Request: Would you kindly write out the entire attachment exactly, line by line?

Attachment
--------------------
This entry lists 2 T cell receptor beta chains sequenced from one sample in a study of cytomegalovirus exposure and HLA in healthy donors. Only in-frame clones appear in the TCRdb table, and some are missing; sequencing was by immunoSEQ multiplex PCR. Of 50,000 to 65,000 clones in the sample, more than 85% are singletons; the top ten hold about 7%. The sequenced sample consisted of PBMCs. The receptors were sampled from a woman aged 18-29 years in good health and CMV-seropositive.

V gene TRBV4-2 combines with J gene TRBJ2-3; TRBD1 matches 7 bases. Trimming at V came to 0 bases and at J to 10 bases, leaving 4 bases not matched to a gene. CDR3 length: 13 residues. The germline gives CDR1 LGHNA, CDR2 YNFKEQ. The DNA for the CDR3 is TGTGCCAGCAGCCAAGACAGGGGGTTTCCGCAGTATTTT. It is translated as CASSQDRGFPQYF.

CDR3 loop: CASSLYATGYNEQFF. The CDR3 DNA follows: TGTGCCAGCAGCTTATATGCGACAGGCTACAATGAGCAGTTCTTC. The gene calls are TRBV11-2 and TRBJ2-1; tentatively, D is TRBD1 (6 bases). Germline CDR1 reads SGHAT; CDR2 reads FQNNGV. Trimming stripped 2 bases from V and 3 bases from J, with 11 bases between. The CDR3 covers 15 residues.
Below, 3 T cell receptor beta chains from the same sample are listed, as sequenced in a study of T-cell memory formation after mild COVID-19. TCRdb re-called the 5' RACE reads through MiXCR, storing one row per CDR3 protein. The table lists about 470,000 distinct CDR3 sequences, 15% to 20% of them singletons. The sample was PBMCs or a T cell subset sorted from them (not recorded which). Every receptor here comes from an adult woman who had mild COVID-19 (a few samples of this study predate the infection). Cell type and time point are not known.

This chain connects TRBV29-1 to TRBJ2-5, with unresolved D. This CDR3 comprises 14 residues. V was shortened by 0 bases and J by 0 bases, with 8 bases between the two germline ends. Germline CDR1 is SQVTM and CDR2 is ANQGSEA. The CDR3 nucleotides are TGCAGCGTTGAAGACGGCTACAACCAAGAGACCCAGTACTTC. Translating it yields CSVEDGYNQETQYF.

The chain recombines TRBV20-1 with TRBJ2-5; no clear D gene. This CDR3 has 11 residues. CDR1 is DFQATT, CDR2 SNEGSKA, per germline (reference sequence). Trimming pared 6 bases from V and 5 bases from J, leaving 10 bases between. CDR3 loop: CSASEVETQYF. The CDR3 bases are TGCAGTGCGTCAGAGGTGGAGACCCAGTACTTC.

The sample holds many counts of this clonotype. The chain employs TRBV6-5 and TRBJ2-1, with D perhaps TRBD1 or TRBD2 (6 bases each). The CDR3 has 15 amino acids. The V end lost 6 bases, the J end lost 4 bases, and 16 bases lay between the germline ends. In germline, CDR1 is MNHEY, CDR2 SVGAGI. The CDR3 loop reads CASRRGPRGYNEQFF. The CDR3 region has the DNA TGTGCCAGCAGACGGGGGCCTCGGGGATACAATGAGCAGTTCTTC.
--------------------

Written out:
This entry lists 2 T cell receptor beta chains sequenced from one sample in a study of cytomegalovirus exposure and HLA in healthy donors. Only in-frame clones appear in the TCRdb table, and some are missing; sequencing was by immunoSEQ multiplex PCR. Of 50,000 to 65,000 clones in the sample, more than 85% are singletons; the top ten hold about 7%. The sequenced sample consisted of PBMCs. The receptors were sampled from a woman aged 18-29 years in good health and CMV-seropositive.

V gene TRBV4-2 combines with J gene TRBJ2-3; TRBD1 matches 7 bases. Trimming at V came to 0 bases and at J to 10 bases, leaving 4 bases not matched to a gene. CDR3 length: 13 residues. The germline gives CDR1 LGHNA, CDR2 YNFKEQ. The DNA for the CDR3 is TGTGCCAGCAGCCAAGACAGGGGGTTTCCGCAGTATTTT. It is translated as CASSQDRGFPQYF.

CDR3 loop: CASSLYATGYNEQFF. The CDR3 DNA follows: TGTGCCAGCAGCTTATATGCGACAGGCTACAATGAGCAGTTCTTC. The gene calls are TRBV11-2 and TRBJ2-1; tentatively, D is TRBD1 (6 bases). Germline CDR1 reads SGHAT; CDR2 reads FQNNGV. Trimming stripped 2 bases from V and 3 bases from J, with 11 bases between. The CDR3 covers 15 residues.
Below, 3 T cell receptor beta chains from the same sample are listed, as sequenced in a study of T-cell memory formation after mild COVID-19. TCRdb re-called the 5' RACE reads through MiXCR, storing one row per CDR3 protein. The table lists about 470,000 distinct CDR3 sequences, 15% to 20% of them singletons. The sample was PBMCs or a T cell subset sorted from them (not recorded which). Every receptor here comes from an adult woman who had mild COVID-19 (a few samples of this study predate the infection). Cell type and time point are not known.

This chain connects TRBV29-1 to TRBJ2-5, with unresolved D. This CDR3 comprises 14 residues. V was shortened by 0 bases and J by 0 bases, with 8 bases between the two germline ends. Germline CDR1 is SQVTM and CDR2 is ANQGSEA. The CDR3 nucleotides are TGCAGCGTTGAAGACGGCTACAACCAAGAGACCCAGTACTTC. Translating it yields CSVEDGYNQETQYF.

The chain recombines TRBV20-1 with TRBJ2-5; no clear D gene. This CDR3 has 11 residues. CDR1 is DFQATT, CDR2 SNEGSKA, per germline (reference sequence). Trimming pared 6 bases from V and 5 bases from J, leaving 10 bases between. CDR3 loop: CSASEVETQYF. The CDR3 bases are TGCAGTGCGTCAGAGGTGGAGACCCAGTACTTC.

The sample holds many counts of this clonotype. The chain employs TRBV6-5 and TRBJ2-1, with D perhaps TRBD1 or TRBD2 (6 bases each). The CDR3 has 15 amino acids. The V end lost 6 bases, the J end lost 4 bases, and 16 bases lay between the germline ends. In germline, CDR1 is MNHEY, CDR2 SVGAGI. The CDR3 loop reads CASRRGPRGYNEQFF. The CDR3 region has the DNA TGTGCCAGCAGACGGGGGCCTCGGGGATACAATGAGCAGTTCTTC.